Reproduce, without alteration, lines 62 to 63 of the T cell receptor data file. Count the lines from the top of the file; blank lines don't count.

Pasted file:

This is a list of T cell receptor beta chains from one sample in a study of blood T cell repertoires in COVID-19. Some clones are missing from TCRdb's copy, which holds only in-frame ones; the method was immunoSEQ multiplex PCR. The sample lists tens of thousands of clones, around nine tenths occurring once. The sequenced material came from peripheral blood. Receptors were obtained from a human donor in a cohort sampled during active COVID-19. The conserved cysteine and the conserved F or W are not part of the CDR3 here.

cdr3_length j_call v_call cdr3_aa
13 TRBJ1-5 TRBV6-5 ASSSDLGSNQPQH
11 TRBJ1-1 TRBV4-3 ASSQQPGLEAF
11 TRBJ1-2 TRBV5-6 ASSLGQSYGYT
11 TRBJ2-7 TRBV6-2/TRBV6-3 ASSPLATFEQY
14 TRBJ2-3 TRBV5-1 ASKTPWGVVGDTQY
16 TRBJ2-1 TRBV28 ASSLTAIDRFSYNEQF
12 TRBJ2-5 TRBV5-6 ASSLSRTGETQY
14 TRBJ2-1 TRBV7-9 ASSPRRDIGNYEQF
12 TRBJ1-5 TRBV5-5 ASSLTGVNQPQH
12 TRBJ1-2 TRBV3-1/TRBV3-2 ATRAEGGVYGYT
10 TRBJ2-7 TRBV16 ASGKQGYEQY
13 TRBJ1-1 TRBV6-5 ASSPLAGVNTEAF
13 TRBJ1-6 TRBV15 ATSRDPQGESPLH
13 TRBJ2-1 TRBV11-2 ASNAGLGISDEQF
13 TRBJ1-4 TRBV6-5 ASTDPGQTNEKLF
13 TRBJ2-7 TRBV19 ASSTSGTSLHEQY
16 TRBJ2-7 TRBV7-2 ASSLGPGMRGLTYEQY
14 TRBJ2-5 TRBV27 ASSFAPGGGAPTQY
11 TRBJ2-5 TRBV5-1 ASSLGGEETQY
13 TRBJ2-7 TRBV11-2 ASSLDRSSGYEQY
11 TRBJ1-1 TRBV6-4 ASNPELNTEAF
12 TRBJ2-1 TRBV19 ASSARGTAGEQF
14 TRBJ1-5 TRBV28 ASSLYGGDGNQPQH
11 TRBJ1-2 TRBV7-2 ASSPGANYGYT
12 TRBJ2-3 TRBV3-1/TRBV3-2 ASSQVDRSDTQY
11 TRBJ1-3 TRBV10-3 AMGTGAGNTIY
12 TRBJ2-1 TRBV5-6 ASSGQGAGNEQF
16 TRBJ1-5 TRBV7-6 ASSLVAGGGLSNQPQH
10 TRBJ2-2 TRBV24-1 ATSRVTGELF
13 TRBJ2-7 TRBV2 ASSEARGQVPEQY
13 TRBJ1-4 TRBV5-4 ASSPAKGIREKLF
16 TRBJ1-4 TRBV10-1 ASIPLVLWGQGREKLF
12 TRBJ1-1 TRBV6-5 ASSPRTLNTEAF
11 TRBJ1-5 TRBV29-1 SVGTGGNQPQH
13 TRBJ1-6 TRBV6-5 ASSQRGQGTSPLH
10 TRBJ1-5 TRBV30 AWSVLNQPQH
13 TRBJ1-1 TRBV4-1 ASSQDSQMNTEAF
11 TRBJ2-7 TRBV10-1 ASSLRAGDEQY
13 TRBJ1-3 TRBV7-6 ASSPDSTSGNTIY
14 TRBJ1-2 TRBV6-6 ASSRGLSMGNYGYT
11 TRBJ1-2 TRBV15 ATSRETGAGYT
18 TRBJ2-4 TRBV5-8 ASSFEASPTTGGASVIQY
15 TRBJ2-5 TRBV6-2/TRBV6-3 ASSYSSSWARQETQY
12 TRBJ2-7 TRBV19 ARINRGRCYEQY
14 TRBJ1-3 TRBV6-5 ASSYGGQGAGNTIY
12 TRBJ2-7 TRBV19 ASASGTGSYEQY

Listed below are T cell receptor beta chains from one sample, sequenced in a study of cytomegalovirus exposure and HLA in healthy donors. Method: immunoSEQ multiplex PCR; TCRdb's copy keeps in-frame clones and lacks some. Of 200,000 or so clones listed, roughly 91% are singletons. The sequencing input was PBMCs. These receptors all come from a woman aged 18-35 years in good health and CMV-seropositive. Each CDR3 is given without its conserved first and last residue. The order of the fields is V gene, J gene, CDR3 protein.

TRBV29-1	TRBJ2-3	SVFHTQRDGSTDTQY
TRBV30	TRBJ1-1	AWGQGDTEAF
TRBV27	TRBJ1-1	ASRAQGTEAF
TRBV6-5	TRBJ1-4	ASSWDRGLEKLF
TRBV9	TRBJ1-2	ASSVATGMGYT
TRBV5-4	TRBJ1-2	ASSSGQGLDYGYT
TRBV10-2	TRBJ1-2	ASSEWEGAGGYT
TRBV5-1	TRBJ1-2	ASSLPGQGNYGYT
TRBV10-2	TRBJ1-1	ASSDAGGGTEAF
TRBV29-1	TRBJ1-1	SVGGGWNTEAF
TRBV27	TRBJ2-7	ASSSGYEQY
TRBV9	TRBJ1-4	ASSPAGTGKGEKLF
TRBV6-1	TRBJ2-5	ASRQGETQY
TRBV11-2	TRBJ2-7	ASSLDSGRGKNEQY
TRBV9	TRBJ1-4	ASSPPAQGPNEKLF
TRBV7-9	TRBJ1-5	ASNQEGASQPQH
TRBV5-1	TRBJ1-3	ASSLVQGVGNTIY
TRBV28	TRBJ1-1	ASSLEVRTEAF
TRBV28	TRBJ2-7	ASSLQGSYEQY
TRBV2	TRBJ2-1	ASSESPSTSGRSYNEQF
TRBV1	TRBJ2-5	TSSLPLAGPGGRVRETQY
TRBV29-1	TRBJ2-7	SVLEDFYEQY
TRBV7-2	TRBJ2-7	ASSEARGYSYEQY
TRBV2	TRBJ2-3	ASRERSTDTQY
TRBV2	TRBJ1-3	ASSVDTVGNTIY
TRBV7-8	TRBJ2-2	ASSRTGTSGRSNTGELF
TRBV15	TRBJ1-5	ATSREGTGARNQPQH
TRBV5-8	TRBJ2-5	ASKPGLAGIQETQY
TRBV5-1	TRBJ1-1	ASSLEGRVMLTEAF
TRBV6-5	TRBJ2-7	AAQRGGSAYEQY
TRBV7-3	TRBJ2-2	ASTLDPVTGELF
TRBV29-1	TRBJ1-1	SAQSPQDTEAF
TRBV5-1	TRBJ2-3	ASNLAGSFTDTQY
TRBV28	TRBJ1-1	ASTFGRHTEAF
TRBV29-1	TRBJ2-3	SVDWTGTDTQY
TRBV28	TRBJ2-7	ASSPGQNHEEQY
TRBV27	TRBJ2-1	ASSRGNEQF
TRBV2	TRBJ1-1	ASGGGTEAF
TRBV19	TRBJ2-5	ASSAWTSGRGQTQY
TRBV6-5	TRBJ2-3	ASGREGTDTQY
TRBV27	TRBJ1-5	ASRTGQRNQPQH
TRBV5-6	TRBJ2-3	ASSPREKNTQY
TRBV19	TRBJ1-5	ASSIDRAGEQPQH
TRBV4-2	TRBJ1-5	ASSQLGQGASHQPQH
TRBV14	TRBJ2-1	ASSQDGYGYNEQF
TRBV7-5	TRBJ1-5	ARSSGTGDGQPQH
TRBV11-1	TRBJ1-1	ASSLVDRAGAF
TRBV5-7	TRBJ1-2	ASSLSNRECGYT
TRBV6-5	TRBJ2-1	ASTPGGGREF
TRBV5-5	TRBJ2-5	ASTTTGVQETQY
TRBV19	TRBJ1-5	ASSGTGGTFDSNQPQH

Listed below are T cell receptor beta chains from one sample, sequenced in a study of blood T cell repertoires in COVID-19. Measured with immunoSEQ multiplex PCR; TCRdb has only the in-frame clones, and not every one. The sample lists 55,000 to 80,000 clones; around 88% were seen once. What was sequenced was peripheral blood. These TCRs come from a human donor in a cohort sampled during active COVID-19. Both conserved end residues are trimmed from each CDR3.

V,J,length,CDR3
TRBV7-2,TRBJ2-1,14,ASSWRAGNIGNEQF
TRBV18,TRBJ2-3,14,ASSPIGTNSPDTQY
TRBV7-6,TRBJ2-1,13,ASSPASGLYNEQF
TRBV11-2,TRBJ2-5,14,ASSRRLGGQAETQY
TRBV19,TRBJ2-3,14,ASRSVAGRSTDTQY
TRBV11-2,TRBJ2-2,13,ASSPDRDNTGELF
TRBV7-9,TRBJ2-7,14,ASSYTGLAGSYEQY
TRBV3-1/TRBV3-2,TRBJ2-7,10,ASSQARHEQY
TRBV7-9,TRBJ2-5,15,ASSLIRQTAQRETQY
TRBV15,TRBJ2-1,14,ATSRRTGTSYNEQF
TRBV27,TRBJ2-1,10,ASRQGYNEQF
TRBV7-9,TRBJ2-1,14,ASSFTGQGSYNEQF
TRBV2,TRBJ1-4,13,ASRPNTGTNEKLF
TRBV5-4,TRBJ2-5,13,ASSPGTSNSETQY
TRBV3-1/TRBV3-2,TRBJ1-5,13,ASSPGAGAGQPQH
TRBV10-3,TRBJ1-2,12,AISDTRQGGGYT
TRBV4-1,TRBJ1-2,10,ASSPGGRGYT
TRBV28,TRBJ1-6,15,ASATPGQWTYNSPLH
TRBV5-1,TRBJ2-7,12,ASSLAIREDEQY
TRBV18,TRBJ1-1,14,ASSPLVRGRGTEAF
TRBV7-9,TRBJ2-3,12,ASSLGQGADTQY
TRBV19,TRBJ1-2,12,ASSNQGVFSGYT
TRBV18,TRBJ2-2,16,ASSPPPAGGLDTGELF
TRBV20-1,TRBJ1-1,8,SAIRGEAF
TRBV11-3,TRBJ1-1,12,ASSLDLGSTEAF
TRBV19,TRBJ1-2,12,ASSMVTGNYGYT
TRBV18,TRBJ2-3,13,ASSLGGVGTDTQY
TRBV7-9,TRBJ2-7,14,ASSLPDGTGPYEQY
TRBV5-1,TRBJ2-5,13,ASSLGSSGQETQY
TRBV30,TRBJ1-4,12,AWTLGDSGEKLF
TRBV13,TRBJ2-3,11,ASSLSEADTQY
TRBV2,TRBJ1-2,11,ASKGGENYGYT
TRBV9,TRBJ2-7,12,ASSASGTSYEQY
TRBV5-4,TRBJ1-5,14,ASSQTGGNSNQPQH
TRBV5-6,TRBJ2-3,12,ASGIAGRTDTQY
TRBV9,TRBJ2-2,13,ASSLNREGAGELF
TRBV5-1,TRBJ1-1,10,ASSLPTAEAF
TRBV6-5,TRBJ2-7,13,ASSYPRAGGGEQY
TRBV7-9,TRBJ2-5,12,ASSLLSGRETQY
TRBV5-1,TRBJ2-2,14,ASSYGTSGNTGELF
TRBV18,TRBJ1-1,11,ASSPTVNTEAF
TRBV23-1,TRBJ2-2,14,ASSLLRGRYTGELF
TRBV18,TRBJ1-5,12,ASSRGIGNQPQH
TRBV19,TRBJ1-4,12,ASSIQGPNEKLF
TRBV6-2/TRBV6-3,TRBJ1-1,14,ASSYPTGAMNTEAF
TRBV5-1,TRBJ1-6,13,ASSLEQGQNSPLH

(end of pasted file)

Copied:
TRBV6-1	TRBJ2-5	ASRQGETQY
TRBV11-2	TRBJ2-7	ASSLDSGRGKNEQY